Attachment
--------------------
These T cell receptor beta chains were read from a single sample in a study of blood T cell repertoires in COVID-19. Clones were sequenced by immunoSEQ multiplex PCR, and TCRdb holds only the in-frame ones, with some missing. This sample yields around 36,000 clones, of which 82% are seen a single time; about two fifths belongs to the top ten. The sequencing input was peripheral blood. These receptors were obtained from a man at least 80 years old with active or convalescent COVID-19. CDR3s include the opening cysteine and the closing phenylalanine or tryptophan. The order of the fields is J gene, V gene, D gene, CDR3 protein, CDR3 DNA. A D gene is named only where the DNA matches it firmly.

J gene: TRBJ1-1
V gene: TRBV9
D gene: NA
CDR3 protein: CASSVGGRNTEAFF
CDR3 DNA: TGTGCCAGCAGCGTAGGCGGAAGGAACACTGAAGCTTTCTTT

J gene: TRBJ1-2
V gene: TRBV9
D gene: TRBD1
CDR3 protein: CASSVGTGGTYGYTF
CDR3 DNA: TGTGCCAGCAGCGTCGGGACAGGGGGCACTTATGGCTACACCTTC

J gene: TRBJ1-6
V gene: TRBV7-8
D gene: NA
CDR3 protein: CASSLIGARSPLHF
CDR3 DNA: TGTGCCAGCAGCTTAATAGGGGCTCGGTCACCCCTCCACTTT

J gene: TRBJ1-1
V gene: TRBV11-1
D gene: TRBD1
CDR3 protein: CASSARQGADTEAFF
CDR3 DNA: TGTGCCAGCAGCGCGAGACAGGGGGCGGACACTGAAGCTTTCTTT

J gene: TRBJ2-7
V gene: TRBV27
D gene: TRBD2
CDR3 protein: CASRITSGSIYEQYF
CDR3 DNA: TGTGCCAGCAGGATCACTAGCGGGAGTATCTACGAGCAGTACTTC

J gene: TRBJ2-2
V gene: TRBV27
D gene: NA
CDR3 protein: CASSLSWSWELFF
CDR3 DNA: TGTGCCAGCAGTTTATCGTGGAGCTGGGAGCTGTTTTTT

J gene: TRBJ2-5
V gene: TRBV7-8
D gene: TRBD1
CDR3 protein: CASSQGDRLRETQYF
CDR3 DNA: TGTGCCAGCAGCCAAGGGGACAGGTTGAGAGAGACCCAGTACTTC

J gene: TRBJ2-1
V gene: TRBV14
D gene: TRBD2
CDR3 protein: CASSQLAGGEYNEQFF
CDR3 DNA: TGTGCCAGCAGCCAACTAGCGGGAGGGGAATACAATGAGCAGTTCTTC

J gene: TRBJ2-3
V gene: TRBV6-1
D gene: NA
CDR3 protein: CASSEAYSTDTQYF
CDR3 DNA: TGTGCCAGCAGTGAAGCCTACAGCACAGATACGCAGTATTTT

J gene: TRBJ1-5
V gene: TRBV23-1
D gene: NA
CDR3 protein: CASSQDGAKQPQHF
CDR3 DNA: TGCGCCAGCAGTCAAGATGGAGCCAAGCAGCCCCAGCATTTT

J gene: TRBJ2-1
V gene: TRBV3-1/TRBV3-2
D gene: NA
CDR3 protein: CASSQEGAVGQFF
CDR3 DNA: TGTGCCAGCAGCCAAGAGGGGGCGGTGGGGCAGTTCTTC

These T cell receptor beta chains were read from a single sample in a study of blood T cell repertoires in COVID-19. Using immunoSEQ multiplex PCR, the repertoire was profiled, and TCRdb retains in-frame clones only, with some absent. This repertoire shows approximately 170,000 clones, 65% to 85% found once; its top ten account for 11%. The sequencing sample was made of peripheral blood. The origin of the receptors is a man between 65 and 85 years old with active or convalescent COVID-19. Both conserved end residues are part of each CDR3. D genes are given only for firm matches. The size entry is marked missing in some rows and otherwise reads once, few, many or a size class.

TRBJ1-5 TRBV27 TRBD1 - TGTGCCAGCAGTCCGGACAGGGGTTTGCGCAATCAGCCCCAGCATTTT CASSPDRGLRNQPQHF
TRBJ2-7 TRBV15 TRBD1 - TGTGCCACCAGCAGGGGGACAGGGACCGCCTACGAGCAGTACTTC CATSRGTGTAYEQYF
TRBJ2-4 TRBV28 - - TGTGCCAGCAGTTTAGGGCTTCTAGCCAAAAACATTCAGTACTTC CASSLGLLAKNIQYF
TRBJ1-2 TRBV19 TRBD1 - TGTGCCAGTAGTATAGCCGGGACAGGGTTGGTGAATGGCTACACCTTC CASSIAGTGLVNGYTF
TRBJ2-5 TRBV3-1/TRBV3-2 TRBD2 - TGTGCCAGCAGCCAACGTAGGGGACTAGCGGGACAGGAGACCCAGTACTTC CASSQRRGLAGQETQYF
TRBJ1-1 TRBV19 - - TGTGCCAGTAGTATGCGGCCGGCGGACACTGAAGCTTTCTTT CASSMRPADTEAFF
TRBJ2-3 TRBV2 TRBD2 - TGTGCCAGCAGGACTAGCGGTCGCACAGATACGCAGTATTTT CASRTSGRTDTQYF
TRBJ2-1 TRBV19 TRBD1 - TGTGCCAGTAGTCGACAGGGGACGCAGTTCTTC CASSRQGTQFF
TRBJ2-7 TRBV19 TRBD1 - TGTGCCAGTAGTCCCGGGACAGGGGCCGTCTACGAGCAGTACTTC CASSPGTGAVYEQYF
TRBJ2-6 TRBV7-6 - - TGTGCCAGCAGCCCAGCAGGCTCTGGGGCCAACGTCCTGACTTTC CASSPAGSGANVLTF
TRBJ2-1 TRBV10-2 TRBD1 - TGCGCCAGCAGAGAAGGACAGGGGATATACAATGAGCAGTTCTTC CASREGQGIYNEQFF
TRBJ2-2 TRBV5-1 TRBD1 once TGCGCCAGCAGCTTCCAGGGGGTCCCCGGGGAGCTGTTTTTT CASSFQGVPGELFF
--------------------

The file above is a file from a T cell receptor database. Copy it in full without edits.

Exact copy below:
These T cell receptor beta chains were read from a single sample in a study of blood T cell repertoires in COVID-19. Clones were sequenced by immunoSEQ multiplex PCR, and TCRdb holds only the in-frame ones, with some missing. This sample yields around 36,000 clones, of which 82% are seen a single time; about two fifths belongs to the top ten. The sequencing input was peripheral blood. These receptors were obtained from a man at least 80 years old with active or convalescent COVID-19. CDR3s include the opening cysteine and the closing phenylalanine or tryptophan. The order of the fields is J gene, V gene, D gene, CDR3 protein, CDR3 DNA. A D gene is named only where the DNA matches it firmly.

J gene: TRBJ1-1
V gene: TRBV9
D gene: NA
CDR3 protein: CASSVGGRNTEAFF
CDR3 DNA: TGTGCCAGCAGCGTAGGCGGAAGGAACACTGAAGCTTTCTTT

J gene: TRBJ1-2
V gene: TRBV9
D gene: TRBD1
CDR3 protein: CASSVGTGGTYGYTF
CDR3 DNA: TGTGCCAGCAGCGTCGGGACAGGGGGCACTTATGGCTACACCTTC

J gene: TRBJ1-6
V gene: TRBV7-8
D gene: NA
CDR3 protein: CASSLIGARSPLHF
CDR3 DNA: TGTGCCAGCAGCTTAATAGGGGCTCGGTCACCCCTCCACTTT

J gene: TRBJ1-1
V gene: TRBV11-1
D gene: TRBD1
CDR3 protein: CASSARQGADTEAFF
CDR3 DNA: TGTGCCAGCAGCGCGAGACAGGGGGCGGACACTGAAGCTTTCTTT

J gene: TRBJ2-7
V gene: TRBV27
D gene: TRBD2
CDR3 protein: CASRITSGSIYEQYF
CDR3 DNA: TGTGCCAGCAGGATCACTAGCGGGAGTATCTACGAGCAGTACTTC

J gene: TRBJ2-2
V gene: TRBV27
D gene: NA
CDR3 protein: CASSLSWSWELFF
CDR3 DNA: TGTGCCAGCAGTTTATCGTGGAGCTGGGAGCTGTTTTTT

J gene: TRBJ2-5
V gene: TRBV7-8
D gene: TRBD1
CDR3 protein: CASSQGDRLRETQYF
CDR3 DNA: TGTGCCAGCAGCCAAGGGGACAGGTTGAGAGAGACCCAGTACTTC

J gene: TRBJ2-1
V gene: TRBV14
D gene: TRBD2
CDR3 protein: CASSQLAGGEYNEQFF
CDR3 DNA: TGTGCCAGCAGCCAACTAGCGGGAGGGGAATACAATGAGCAGTTCTTC

J gene: TRBJ2-3
V gene: TRBV6-1
D gene: NA
CDR3 protein: CASSEAYSTDTQYF
CDR3 DNA: TGTGCCAGCAGTGAAGCCTACAGCACAGATACGCAGTATTTT

J gene: TRBJ1-5
V gene: TRBV23-1
D gene: NA
CDR3 protein: CASSQDGAKQPQHF
CDR3 DNA: TGCGCCAGCAGTCAAGATGGAGCCAAGCAGCCCCAGCATTTT

J gene: TRBJ2-1
V gene: TRBV3-1/TRBV3-2
D gene: NA
CDR3 protein: CASSQEGAVGQFF
CDR3 DNA: TGTGCCAGCAGCCAAGAGGGGGCGGTGGGGCAGTTCTTC

These T cell receptor beta chains were read from a single sample in a study of blood T cell repertoires in COVID-19. Using immunoSEQ multiplex PCR, the repertoire was profiled, and TCRdb retains in-frame clones only, with some absent. This repertoire shows approximately 170,000 clones, 65% to 85% found once; its top ten account for 11%. The sequencing sample was made of peripheral blood. The origin of the receptors is a man between 65 and 85 years old with active or convalescent COVID-19. Both conserved end residues are part of each CDR3. D genes are given only for firm matches. The size entry is marked missing in some rows and otherwise reads once, few, many or a size class.

TRBJ1-5 TRBV27 TRBD1 - TGTGCCAGCAGTCCGGACAGGGGTTTGCGCAATCAGCCCCAGCATTTT CASSPDRGLRNQPQHF
TRBJ2-7 TRBV15 TRBD1 - TGTGCCACCAGCAGGGGGACAGGGACCGCCTACGAGCAGTACTTC CATSRGTGTAYEQYF
TRBJ2-4 TRBV28 - - TGTGCCAGCAGTTTAGGGCTTCTAGCCAAAAACATTCAGTACTTC CASSLGLLAKNIQYF
TRBJ1-2 TRBV19 TRBD1 - TGTGCCAGTAGTATAGCCGGGACAGGGTTGGTGAATGGCTACACCTTC CASSIAGTGLVNGYTF
TRBJ2-5 TRBV3-1/TRBV3-2 TRBD2 - TGTGCCAGCAGCCAACGTAGGGGACTAGCGGGACAGGAGACCCAGTACTTC CASSQRRGLAGQETQYF
TRBJ1-1 TRBV19 - - TGTGCCAGTAGTATGCGGCCGGCGGACACTGAAGCTTTCTTT CASSMRPADTEAFF
TRBJ2-3 TRBV2 TRBD2 - TGTGCCAGCAGGACTAGCGGTCGCACAGATACGCAGTATTTT CASRTSGRTDTQYF
TRBJ2-1 TRBV19 TRBD1 - TGTGCCAGTAGTCGACAGGGGACGCAGTTCTTC CASSRQGTQFF
TRBJ2-7 TRBV19 TRBD1 - TGTGCCAGTAGTCCCGGGACAGGGGCCGTCTACGAGCAGTACTTC CASSPGTGAVYEQYF
TRBJ2-6 TRBV7-6 - - TGTGCCAGCAGCCCAGCAGGCTCTGGGGCCAACGTCCTGACTTTC CASSPAGSGANVLTF
TRBJ2-1 TRBV10-2 TRBD1 - TGCGCCAGCAGAGAAGGACAGGGGATATACAATGAGCAGTTCTTC CASREGQGIYNEQFF
TRBJ2-2 TRBV5-1 TRBD1 once TGCGCCAGCAGCTTCCAGGGGGTCCCCGGGGAGCTGTTTTTT CASSFQGVPGELFF